Part 3 – Plate Bindings

<< PART 1   |   << PART 2  |    PART 3 

From Snowboard to Splitboard

As part of the transition to an AT boot, the bindings also have to transition. Typically a binding for hardboots is called a plate or plate-binding. When I first migrated from a snowboard boot & binding to the AT setup, I started off with Voile SD Mountain Plates. Voile bindings worked great for two seasons, but I began noticing little nuances that bothered me.
Modified Bomber bindings
Modified Bomber bindings

I eventually decided to modify a pair of Trench Digger bindings made by Bomber Industries.  The difference between the aluminum alloy binding and the Voile binding is day and night. I will still use the Voile SD plates on another board though.

There are several companies out there that manufacture hard boot bindings. Some are for racing bindings or hardboot carvers, others are for monoski. Others are specifically designed for splitboards and can interface directly to the Voile slider plate. If you are creative you can use virtually any combination of the above because all use a bale / alpine plate system.

Various Plate Binding Manufacturers
Various Plate Binding Manufacturers

Among the companies out there are:

With hardboots, most of your forward lean, boot canting, tightness, etc., is adjusted in your boot, not your binding. The binding serves to connect the hardboot on to the deck. Your stance distance, stance angle, and binding cant are adjusted on your binding. Plate bindings can mount to the Voile interface, or may be comprised of a more sophisticated system. Typically though, the plate binding is made up of the forward bale, and rear heal. With the exception of step-in bindings, the bale lever locks on to the tongue of the boot the same way a newmatic crampon does.

STANCE

There are MANY preferences to stance, from narrow to broad, switch, duck-foot, and so on. For a moment though, throw out all that you know or have become accustomed to with your riding stance. Pull out your board and stand on the board in the most neutral comfortable position that you can. Mark these areas with tape on your board.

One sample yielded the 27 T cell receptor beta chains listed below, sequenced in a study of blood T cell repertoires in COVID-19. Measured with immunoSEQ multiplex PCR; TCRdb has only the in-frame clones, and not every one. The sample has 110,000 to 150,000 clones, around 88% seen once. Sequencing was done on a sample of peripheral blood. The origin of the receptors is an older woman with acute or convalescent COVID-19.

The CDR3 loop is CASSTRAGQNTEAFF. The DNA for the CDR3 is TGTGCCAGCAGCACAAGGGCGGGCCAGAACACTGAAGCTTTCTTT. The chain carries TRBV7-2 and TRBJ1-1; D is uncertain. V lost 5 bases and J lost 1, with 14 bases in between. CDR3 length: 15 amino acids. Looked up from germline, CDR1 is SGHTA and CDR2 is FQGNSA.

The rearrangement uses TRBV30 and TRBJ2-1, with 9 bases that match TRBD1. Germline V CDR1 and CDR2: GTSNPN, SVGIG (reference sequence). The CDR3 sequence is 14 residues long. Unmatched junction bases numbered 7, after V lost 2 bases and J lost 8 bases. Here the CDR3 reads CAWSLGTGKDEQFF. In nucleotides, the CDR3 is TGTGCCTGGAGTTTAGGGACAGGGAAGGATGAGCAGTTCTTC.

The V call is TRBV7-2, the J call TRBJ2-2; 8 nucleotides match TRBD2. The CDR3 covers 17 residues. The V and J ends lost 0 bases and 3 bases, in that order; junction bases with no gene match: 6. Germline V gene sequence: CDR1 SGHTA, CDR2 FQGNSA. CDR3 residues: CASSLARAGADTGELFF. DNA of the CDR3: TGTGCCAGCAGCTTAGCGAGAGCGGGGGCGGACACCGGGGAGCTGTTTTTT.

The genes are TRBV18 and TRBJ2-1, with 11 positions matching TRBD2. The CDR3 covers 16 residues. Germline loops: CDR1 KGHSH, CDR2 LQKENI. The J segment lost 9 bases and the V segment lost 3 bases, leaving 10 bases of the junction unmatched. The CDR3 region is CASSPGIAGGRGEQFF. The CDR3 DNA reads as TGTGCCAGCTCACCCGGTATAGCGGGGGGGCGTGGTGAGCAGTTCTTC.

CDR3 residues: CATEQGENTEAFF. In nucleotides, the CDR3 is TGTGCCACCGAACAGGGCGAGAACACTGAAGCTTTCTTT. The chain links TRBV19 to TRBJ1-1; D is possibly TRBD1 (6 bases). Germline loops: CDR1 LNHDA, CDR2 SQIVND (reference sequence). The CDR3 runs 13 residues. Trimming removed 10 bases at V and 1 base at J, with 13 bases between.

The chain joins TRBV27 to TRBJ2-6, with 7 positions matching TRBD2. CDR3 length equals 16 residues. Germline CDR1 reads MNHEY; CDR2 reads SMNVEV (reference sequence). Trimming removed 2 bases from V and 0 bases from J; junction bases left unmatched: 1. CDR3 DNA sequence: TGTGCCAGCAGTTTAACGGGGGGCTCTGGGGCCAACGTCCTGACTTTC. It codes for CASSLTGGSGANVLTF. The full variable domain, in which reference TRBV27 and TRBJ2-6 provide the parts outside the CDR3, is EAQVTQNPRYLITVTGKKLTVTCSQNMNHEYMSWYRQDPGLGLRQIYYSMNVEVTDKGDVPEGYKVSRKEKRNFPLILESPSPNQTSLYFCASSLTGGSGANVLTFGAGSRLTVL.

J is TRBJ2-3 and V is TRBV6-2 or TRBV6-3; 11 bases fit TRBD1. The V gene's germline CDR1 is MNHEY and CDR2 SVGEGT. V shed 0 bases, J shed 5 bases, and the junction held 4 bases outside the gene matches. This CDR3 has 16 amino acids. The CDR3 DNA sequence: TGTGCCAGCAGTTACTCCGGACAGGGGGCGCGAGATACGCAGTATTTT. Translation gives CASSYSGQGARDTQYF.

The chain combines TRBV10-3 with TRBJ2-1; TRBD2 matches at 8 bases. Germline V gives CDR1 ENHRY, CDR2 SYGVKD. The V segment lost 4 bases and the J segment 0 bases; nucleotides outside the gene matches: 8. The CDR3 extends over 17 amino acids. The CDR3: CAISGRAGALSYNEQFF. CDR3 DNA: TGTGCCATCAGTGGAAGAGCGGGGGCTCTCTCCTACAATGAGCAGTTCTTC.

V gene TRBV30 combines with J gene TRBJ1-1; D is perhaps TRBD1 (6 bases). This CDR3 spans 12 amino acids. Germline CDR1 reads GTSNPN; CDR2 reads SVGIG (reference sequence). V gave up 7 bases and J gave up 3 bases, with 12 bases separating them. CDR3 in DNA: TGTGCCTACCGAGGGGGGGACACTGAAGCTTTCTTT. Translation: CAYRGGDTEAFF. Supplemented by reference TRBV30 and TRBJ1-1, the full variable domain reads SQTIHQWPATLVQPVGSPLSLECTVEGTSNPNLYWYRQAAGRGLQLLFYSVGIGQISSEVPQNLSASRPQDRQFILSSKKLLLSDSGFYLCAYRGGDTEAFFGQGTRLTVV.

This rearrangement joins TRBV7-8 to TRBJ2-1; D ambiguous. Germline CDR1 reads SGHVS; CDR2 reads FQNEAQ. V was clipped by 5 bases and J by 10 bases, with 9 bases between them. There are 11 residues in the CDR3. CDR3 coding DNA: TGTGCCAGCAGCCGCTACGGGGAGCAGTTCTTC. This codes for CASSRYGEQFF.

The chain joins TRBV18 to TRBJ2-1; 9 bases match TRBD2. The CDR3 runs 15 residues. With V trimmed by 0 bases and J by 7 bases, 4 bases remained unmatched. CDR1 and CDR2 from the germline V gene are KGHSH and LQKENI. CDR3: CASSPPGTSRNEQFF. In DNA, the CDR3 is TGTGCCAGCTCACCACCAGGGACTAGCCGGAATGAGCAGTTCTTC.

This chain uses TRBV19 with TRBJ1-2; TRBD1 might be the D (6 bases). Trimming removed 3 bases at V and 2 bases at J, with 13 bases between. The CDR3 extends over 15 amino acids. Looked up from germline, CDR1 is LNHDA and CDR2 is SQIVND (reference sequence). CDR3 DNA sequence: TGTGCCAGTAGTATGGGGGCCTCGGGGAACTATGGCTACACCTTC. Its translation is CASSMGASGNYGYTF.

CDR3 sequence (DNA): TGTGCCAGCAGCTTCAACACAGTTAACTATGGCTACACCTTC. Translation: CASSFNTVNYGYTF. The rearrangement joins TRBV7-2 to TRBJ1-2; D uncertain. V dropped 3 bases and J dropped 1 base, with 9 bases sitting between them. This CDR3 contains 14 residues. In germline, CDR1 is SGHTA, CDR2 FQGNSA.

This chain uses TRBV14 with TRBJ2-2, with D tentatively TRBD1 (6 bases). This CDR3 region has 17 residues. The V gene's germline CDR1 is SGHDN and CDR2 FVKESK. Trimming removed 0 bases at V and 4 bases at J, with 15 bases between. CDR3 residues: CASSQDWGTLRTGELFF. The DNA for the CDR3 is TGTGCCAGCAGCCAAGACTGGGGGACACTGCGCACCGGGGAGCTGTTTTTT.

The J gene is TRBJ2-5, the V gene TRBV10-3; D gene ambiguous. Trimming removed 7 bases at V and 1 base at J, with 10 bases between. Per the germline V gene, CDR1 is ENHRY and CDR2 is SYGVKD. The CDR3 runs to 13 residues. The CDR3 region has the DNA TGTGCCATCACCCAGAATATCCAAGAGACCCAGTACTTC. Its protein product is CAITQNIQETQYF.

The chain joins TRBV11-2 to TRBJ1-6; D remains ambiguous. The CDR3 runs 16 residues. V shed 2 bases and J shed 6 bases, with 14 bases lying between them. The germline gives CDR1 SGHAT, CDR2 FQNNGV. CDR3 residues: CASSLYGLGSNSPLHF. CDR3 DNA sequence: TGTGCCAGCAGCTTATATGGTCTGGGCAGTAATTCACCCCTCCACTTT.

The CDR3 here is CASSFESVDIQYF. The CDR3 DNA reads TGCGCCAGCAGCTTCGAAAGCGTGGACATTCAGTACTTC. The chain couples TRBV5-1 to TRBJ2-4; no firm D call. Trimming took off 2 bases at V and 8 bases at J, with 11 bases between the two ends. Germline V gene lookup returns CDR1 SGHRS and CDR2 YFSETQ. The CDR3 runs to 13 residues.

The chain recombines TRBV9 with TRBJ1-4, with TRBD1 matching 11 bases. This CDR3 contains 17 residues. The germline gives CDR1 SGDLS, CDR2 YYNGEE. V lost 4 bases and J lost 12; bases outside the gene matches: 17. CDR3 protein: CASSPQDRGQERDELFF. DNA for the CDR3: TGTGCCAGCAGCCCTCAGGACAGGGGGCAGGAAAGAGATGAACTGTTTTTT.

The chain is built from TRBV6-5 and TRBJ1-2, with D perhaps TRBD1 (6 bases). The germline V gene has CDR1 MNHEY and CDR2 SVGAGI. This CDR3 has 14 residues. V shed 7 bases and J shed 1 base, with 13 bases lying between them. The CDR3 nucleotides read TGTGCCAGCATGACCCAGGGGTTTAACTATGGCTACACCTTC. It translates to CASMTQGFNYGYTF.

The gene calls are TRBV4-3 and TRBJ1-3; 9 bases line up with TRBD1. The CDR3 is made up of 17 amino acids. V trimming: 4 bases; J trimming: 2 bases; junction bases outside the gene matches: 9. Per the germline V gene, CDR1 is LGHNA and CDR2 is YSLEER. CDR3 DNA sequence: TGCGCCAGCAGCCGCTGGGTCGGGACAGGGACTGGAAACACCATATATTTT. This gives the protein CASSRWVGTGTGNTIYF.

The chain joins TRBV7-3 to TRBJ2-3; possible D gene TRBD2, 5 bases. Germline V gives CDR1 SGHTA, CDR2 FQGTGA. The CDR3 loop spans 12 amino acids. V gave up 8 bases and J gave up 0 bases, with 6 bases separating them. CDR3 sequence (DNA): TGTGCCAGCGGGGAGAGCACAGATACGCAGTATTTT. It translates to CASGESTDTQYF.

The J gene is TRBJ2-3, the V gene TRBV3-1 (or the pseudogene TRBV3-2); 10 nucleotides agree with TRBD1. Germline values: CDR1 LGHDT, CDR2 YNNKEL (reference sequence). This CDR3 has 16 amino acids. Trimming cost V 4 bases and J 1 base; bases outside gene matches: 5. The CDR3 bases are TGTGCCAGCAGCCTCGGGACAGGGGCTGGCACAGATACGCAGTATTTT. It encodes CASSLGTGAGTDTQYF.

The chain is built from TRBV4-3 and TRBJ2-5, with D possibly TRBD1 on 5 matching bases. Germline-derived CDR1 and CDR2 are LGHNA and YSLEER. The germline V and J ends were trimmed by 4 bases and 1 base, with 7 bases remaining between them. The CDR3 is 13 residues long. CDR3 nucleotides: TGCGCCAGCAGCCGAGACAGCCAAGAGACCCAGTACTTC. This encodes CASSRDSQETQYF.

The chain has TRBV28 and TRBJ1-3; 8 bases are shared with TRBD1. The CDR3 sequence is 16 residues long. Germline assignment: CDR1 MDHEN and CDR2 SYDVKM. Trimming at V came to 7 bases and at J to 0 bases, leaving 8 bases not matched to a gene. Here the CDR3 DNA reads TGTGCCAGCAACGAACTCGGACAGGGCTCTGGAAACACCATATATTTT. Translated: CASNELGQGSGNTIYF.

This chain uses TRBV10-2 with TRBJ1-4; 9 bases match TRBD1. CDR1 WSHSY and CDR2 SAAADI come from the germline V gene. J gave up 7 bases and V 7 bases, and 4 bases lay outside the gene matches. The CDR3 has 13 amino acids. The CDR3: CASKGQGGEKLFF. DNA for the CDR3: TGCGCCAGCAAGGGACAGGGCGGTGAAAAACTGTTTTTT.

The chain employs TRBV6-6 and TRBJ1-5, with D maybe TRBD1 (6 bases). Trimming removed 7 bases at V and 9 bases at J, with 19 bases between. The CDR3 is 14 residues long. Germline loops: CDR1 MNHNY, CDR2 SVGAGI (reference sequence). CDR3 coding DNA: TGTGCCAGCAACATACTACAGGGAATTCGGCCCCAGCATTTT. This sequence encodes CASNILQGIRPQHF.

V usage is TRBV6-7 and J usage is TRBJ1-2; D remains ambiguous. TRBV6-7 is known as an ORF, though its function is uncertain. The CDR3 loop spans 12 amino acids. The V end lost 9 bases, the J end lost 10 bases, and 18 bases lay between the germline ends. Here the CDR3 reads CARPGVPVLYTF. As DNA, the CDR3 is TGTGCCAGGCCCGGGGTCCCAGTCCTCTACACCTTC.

Now put your AT boots on – adjusted with as much forward lean as you would riding (i.e. rear lock out in tour or walk mode, power strap loose, buckles to ride settings). Stand beside your board and replicate the same stance which is taped on your board. Flex toe side, heal side, and initiate turns.. Move your stance to the most neutral position that you can. You will want to move your leading foot forward a few degrees in a hard boot. Unlike soft boots, you will want a tad more forward momentum. Once you have a suitable stance figured out, transfer tape again to the board to mark the stance.

You will now mount the slider pucks to conform to this stance. Once mounted, lock in the slider plates with the plate bindings – which should already be adjusted to your AT boots. The bales should be snug but DO NOT OVER TIGHTEN! If the bales have too much pressure they will force the boot arch down at the toe and you could have SERIOUS problems. Downward pressure can cause the bale to release on a boot flex and you could potentially release from one binding while still being held in the other. Needless to say this can cause serious injury!

Lock yourself in to the bindings with a piece of carpet under the board. Again try your toe-side, and heal side and initiate turns. When returning to your stance you should feel as if you are in a completely neutral position.

BINDING CANT